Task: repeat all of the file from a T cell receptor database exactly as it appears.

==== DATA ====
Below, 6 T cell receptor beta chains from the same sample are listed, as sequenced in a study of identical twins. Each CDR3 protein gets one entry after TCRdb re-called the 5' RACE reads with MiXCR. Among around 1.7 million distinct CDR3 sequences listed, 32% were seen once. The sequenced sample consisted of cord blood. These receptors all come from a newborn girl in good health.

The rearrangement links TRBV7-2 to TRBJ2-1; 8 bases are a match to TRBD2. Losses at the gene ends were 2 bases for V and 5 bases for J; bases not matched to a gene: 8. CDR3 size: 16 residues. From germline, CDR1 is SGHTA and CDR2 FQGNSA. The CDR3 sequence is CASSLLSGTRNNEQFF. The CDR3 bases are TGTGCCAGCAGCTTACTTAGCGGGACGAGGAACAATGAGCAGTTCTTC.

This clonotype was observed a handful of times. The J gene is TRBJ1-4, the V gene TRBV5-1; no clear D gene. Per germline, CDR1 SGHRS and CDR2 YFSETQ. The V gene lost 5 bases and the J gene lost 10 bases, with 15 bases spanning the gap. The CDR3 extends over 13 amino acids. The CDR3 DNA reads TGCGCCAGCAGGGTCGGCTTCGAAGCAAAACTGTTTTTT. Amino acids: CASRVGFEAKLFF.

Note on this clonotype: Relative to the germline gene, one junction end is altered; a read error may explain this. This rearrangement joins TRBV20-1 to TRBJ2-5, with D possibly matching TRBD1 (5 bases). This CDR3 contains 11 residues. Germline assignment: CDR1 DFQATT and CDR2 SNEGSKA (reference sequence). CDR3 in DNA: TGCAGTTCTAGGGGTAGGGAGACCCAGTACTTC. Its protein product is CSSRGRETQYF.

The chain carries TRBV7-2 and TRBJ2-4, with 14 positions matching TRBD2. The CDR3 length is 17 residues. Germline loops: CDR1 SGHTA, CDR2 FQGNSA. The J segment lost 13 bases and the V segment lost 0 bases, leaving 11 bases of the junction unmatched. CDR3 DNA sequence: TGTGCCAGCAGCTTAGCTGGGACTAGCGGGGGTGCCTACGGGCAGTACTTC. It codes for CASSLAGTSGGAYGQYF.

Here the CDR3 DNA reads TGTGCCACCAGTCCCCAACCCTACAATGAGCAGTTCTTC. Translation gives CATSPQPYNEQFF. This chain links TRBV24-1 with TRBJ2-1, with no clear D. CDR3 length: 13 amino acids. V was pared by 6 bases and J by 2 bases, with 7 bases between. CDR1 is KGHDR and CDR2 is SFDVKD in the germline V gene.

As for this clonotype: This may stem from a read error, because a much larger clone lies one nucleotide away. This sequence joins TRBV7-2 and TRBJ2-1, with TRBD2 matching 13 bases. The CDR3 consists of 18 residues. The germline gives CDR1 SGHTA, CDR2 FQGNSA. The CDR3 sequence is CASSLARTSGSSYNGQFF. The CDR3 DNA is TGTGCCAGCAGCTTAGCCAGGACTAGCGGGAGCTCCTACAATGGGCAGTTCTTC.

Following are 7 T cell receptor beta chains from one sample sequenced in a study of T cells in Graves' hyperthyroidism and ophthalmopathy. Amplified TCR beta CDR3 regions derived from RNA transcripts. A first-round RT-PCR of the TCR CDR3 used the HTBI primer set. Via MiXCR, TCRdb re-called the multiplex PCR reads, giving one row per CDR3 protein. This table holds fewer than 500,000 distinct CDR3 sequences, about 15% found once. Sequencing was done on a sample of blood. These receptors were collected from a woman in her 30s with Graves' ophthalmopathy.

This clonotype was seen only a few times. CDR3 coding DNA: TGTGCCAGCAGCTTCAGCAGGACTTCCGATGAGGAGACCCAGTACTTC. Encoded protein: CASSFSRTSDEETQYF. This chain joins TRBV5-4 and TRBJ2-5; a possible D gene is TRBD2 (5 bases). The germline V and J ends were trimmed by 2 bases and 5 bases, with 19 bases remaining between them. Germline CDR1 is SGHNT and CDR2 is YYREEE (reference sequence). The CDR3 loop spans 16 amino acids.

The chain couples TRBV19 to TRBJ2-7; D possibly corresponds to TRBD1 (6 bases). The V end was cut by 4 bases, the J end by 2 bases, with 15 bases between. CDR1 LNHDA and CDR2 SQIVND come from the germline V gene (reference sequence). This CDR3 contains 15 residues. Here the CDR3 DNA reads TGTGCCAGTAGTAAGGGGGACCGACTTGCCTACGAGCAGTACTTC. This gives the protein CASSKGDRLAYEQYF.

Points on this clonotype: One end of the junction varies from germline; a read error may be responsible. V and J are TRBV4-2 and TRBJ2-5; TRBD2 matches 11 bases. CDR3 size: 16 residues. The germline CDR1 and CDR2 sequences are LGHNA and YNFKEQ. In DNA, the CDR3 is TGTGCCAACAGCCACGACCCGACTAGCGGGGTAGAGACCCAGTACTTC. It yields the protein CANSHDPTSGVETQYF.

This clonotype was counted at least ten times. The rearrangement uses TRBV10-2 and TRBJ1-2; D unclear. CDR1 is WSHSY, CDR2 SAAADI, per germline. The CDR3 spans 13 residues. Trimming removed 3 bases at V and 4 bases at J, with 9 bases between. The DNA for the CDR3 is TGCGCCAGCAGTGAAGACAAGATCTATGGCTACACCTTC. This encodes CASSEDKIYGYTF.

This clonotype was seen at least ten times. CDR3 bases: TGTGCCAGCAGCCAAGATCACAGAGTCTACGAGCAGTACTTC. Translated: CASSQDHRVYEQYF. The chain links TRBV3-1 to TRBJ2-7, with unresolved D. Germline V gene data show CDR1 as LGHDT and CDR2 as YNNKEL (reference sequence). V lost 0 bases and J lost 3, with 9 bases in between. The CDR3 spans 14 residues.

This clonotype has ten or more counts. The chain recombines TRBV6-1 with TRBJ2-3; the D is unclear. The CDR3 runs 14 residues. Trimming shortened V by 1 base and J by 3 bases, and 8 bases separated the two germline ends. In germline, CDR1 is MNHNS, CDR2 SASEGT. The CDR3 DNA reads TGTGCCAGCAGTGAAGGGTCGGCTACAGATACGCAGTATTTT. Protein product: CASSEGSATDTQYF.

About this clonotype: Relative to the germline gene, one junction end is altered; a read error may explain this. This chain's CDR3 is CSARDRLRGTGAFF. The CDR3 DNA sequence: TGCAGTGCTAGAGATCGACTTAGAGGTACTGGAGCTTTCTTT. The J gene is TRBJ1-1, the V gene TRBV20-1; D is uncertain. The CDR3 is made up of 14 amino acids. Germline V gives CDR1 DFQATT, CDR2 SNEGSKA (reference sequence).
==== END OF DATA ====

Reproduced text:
Below, 6 T cell receptor beta chains from the same sample are listed, as sequenced in a study of identical twins. Each CDR3 protein gets one entry after TCRdb re-called the 5' RACE reads with MiXCR. Among around 1.7 million distinct CDR3 sequences listed, 32% were seen once. The sequenced sample consisted of cord blood. These receptors all come from a newborn girl in good health.

The rearrangement links TRBV7-2 to TRBJ2-1; 8 bases are a match to TRBD2. Losses at the gene ends were 2 bases for V and 5 bases for J; bases not matched to a gene: 8. CDR3 size: 16 residues. From germline, CDR1 is SGHTA and CDR2 FQGNSA. The CDR3 sequence is CASSLLSGTRNNEQFF. The CDR3 bases are TGTGCCAGCAGCTTACTTAGCGGGACGAGGAACAATGAGCAGTTCTTC.

This clonotype was observed a handful of times. The J gene is TRBJ1-4, the V gene TRBV5-1; no clear D gene. Per germline, CDR1 SGHRS and CDR2 YFSETQ. The V gene lost 5 bases and the J gene lost 10 bases, with 15 bases spanning the gap. The CDR3 extends over 13 amino acids. The CDR3 DNA reads TGCGCCAGCAGGGTCGGCTTCGAAGCAAAACTGTTTTTT. Amino acids: CASRVGFEAKLFF.

Note on this clonotype: Relative to the germline gene, one junction end is altered; a read error may explain this. This rearrangement joins TRBV20-1 to TRBJ2-5, with D possibly matching TRBD1 (5 bases). This CDR3 contains 11 residues. Germline assignment: CDR1 DFQATT and CDR2 SNEGSKA (reference sequence). CDR3 in DNA: TGCAGTTCTAGGGGTAGGGAGACCCAGTACTTC. Its protein product is CSSRGRETQYF.

The chain carries TRBV7-2 and TRBJ2-4, with 14 positions matching TRBD2. The CDR3 length is 17 residues. Germline loops: CDR1 SGHTA, CDR2 FQGNSA. The J segment lost 13 bases and the V segment lost 0 bases, leaving 11 bases of the junction unmatched. CDR3 DNA sequence: TGTGCCAGCAGCTTAGCTGGGACTAGCGGGGGTGCCTACGGGCAGTACTTC. It codes for CASSLAGTSGGAYGQYF.

Here the CDR3 DNA reads TGTGCCACCAGTCCCCAACCCTACAATGAGCAGTTCTTC. Translation gives CATSPQPYNEQFF. This chain links TRBV24-1 with TRBJ2-1, with no clear D. CDR3 length: 13 amino acids. V was pared by 6 bases and J by 2 bases, with 7 bases between. CDR1 is KGHDR and CDR2 is SFDVKD in the germline V gene.

As for this clonotype: This may stem from a read error, because a much larger clone lies one nucleotide away. This sequence joins TRBV7-2 and TRBJ2-1, with TRBD2 matching 13 bases. The CDR3 consists of 18 residues. The germline gives CDR1 SGHTA, CDR2 FQGNSA. The CDR3 sequence is CASSLARTSGSSYNGQFF. The CDR3 DNA is TGTGCCAGCAGCTTAGCCAGGACTAGCGGGAGCTCCTACAATGGGCAGTTCTTC.

Following are 7 T cell receptor beta chains from one sample sequenced in a study of T cells in Graves' hyperthyroidism and ophthalmopathy. Amplified TCR beta CDR3 regions derived from RNA transcripts. A first-round RT-PCR of the TCR CDR3 used the HTBI primer set. Via MiXCR, TCRdb re-called the multiplex PCR reads, giving one row per CDR3 protein. This table holds fewer than 500,000 distinct CDR3 sequences, about 15% found once. Sequencing was done on a sample of blood. These receptors were collected from a woman in her 30s with Graves' ophthalmopathy.

This clonotype was seen only a few times. CDR3 coding DNA: TGTGCCAGCAGCTTCAGCAGGACTTCCGATGAGGAGACCCAGTACTTC. Encoded protein: CASSFSRTSDEETQYF. This chain joins TRBV5-4 and TRBJ2-5; a possible D gene is TRBD2 (5 bases). The germline V and J ends were trimmed by 2 bases and 5 bases, with 19 bases remaining between them. Germline CDR1 is SGHNT and CDR2 is YYREEE (reference sequence). The CDR3 loop spans 16 amino acids.

The chain couples TRBV19 to TRBJ2-7; D possibly corresponds to TRBD1 (6 bases). The V end was cut by 4 bases, the J end by 2 bases, with 15 bases between. CDR1 LNHDA and CDR2 SQIVND come from the germline V gene (reference sequence). This CDR3 contains 15 residues. Here the CDR3 DNA reads TGTGCCAGTAGTAAGGGGGACCGACTTGCCTACGAGCAGTACTTC. This gives the protein CASSKGDRLAYEQYF.

Points on this clonotype: One end of the junction varies from germline; a read error may be responsible. V and J are TRBV4-2 and TRBJ2-5; TRBD2 matches 11 bases. CDR3 size: 16 residues. The germline CDR1 and CDR2 sequences are LGHNA and YNFKEQ. In DNA, the CDR3 is TGTGCCAACAGCCACGACCCGACTAGCGGGGTAGAGACCCAGTACTTC. It yields the protein CANSHDPTSGVETQYF.

This clonotype was counted at least ten times. The rearrangement uses TRBV10-2 and TRBJ1-2; D unclear. CDR1 is WSHSY, CDR2 SAAADI, per germline. The CDR3 spans 13 residues. Trimming removed 3 bases at V and 4 bases at J, with 9 bases between. The DNA for the CDR3 is TGCGCCAGCAGTGAAGACAAGATCTATGGCTACACCTTC. This encodes CASSEDKIYGYTF.

This clonotype was seen at least ten times. CDR3 bases: TGTGCCAGCAGCCAAGATCACAGAGTCTACGAGCAGTACTTC. Translated: CASSQDHRVYEQYF. The chain links TRBV3-1 to TRBJ2-7, with unresolved D. Germline V gene data show CDR1 as LGHDT and CDR2 as YNNKEL (reference sequence). V lost 0 bases and J lost 3, with 9 bases in between. The CDR3 spans 14 residues.

This clonotype has ten or more counts. The chain recombines TRBV6-1 with TRBJ2-3; the D is unclear. The CDR3 runs 14 residues. Trimming shortened V by 1 base and J by 3 bases, and 8 bases separated the two germline ends. In germline, CDR1 is MNHNS, CDR2 SASEGT. The CDR3 DNA reads TGTGCCAGCAGTGAAGGGTCGGCTACAGATACGCAGTATTTT. Protein product: CASSEGSATDTQYF.

About this clonotype: Relative to the germline gene, one junction end is altered; a read error may explain this. This chain's CDR3 is CSARDRLRGTGAFF. The CDR3 DNA sequence: TGCAGTGCTAGAGATCGACTTAGAGGTACTGGAGCTTTCTTT. The J gene is TRBJ1-1, the V gene TRBV20-1; D is uncertain. The CDR3 is made up of 14 amino acids. Germline V gives CDR1 DFQATT, CDR2 SNEGSKA (reference sequence).